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Math Help - 2nd Order Liner PDE’s Part 1

  1. #1
    Senior Member bugatti79's Avatar
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    2nd Order Liner PDE’s Part 1

    a) Determine whether the given eqn is hyperbolic, parabolic or elliptic
    b) Determine the subset of R^2
    c) Determine the characteristics curves

     <br />
u_{xx}+2xu_{yx}+u_{yy}+Cos(xy)u_{y}=u(x,y)<br />

     <br />
B^2-AC = x^2-1(1) = x^2-1<br />

    a)

    Hyperbolic if x^2-1 > 0
    ie x^2>1
     <br />
x>1, x<-1<br />

    Elliptic if x^2-1< 0
    ie x^2< 1
     <br />
-1<x<1<br />

    Parabolic if x^2-1 = 0
    ie x^2=1
     <br />
x=-1, x=+1<br />

    b) How do you write the subset query correctly?

    c)

    <br />
\frac{dy}{dx} = \frac{B \pm \sqrt{B^2-AC}}{A} = x \pm \sqrt{x^2-1}<br />

    My initial attempt to solve for y on this by letting u = x^2 -1 and use substitution doesnt seem to work?

    Thanks
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  2. #2
    MHF Contributor

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    Quote Originally Posted by bugatti79 View Post
    a) Determine whether the given eqn is hyperbolic, parabolic or elliptic
    b) Determine the subset of R^2
    c) Determine the characteristics curves

     <br />
u_{xx}+2xu_{yx}+u_{yy}+Cos(xy)u_{y}=u(x,y)<br />

     <br />
B^2-AC = x^2-1(1) = x^2-1<br />

    a)

    Hyperbolic if x^2-1 > 0
    ie x^2>1
     <br />
x>1, x<-1<br />

    Elliptic if x^2-1< 0
    ie x^2< 1
     <br />
-1<x<1<br />

    Parabolic if x^2-1 = 0
    ie x^2=1
     <br />
x=-1, x=+1<br />

    b) How do you write the subset query correctly?
    I think you already have. "Determine the subset of R^2" by itself makes no sense- but I suspect the question was asking you to determine the subsets on which the equation is "hyperbolic", "elliptic", and "parabolic".

    c)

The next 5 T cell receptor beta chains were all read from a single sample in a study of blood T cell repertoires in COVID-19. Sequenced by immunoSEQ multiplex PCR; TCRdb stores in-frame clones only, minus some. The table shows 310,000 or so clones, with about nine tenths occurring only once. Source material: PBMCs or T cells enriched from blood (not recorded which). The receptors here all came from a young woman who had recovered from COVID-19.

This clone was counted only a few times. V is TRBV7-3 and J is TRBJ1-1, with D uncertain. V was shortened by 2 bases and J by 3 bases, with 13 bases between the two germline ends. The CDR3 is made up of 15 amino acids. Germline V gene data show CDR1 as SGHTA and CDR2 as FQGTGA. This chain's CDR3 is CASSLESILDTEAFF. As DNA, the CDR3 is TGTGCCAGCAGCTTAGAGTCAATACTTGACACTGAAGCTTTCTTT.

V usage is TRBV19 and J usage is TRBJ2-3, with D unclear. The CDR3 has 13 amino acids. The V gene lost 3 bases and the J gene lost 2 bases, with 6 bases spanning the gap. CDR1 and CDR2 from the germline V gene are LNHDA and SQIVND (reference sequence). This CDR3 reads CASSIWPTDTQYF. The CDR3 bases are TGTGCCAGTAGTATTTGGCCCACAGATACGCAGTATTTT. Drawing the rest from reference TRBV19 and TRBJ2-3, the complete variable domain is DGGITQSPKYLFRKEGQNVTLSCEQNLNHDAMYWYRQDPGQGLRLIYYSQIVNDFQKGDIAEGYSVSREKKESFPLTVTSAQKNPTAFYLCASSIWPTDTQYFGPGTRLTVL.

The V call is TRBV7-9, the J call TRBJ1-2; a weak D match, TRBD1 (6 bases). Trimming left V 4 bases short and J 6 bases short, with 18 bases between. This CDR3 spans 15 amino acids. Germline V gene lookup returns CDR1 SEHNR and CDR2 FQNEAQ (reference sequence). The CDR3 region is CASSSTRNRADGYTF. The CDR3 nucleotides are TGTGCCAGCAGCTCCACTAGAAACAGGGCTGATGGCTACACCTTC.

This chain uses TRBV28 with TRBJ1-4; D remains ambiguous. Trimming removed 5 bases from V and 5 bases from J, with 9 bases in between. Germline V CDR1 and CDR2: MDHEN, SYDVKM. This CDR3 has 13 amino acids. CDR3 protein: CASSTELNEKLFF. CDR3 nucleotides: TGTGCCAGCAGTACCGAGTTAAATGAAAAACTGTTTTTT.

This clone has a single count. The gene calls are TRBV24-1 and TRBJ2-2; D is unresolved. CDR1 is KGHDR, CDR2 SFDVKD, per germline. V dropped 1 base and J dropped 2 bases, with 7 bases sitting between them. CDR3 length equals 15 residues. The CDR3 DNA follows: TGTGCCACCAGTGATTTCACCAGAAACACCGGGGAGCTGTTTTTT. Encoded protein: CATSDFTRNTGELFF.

<br />
\frac{dy}{dx} = \frac{B \pm \sqrt{B^2-AC}}{A} = x \pm \sqrt{x^2-1}<br />

    My initial attempt to solve for y on this by letting u = x^2 -1 and use substitution doesnt seem to work?

    Thanks
    y= \int x\pm\sqrt{x^2- 1}

    To integrate \int \sqrt{x^2- 1}dx use either the trig substitution x= sec(u) or the hyperbolic substitution x= sinh(u). sec^2(x)- 1= tan^2(u) and sinh^2(u)- 1= cosh^2(u) so either will help you get rid of the square root.
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  3. #3
    Senior Member bugatti79's Avatar
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    Quote Originally Posted by HallsofIvy View Post
    I think you already have. "Determine the subset of R^2" by itself makes no sense- but I suspect the question was asking you to determine the subsets on which the equation is "hyperbolic", "elliptic", and "parabolic".


    y= \int x\pm\sqrt{x^2- 1}

    To integrate \int \sqrt{x^2- 1}dx use either the trig substitution x= sec(u) or the hyperbolic substitution x= sinh(u). sec^2(x)- 1= tan^2(u) and sinh^2(u)- 1= cosh^2(u) so either will help you get rid of the square root.
    Thanks HallsofIvy,

    I will tackle that this evening. How did you infer the correct substitution...is it based on experience?

    I mean how does one know if a substitution is correct, trial and error?

    Thanks
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  4. #4
    Senior Member bugatti79's Avatar
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    Quote Originally Posted by HallsofIvy View Post
    I think you already have. "Determine the subset of R^2" by itself makes no sense- but I suspect the question was asking you to determine the subsets on which the equation is "hyperbolic", "elliptic", and "parabolic".


    y= \int x\pm\sqrt{x^2- 1}

    To integrate \int \sqrt{x^2- 1}dx use either the trig substitution x= sec(u) or the hyperbolic substitution x= sinh(u). sec^2(x)- 1= tan^2(u) and sinh^2(u)- 1= cosh^2(u) so either will help you get rid of the square root.
    Ok,

    For the hyperbolic case x^2 -1 >0 I calculate the integral \displaystyle y = \int (x \pm \sqrt{x^2-1})dx to yield 2 solutions

    y_1 = \displaystyle \frac{1}{2}[x^2 +x \sqrt{x^2-1} -ln(x + \sqrt{x^2-1}) +C]
    and

    y_2 = \displaystyle \frac{1}{2}[x^2 -x \sqrt{x^2-1} +ln(x + \sqrt{x^2-1}) +C]


    For the parabolic case x^2-1=0 the integral yields

    y = \frac{x^2}{2} +C

    For the elliptic case x^2-1<0, I am not sure how to evaluate the integral since x^2 is less than 0 and hence there would be a negative under the sqrt...I know the solutions will involve complex numbers but I cant put my finger on it...

    Thanks
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  5. #5
    Senior Member bugatti79's Avatar
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    Quote Originally Posted by bugatti79 View Post
    For the elliptic case x^2-1<0, I am not sure how to evaluate the integral since x^2 is less than 0 and hence there would be a negative under the sqrt...I know the solutions will involve complex numbers but I cant put my finger on it...

    Thanks
    For the elliptic case my attempt is to modify the \sqrt{x^2 -1} term to handle x^<1, i change it to

    \sqrt{-(-(x^2))-1} = i \sqrt{- x^2-1}

    This doesnt look right because if x=0 then we get another imaginary term
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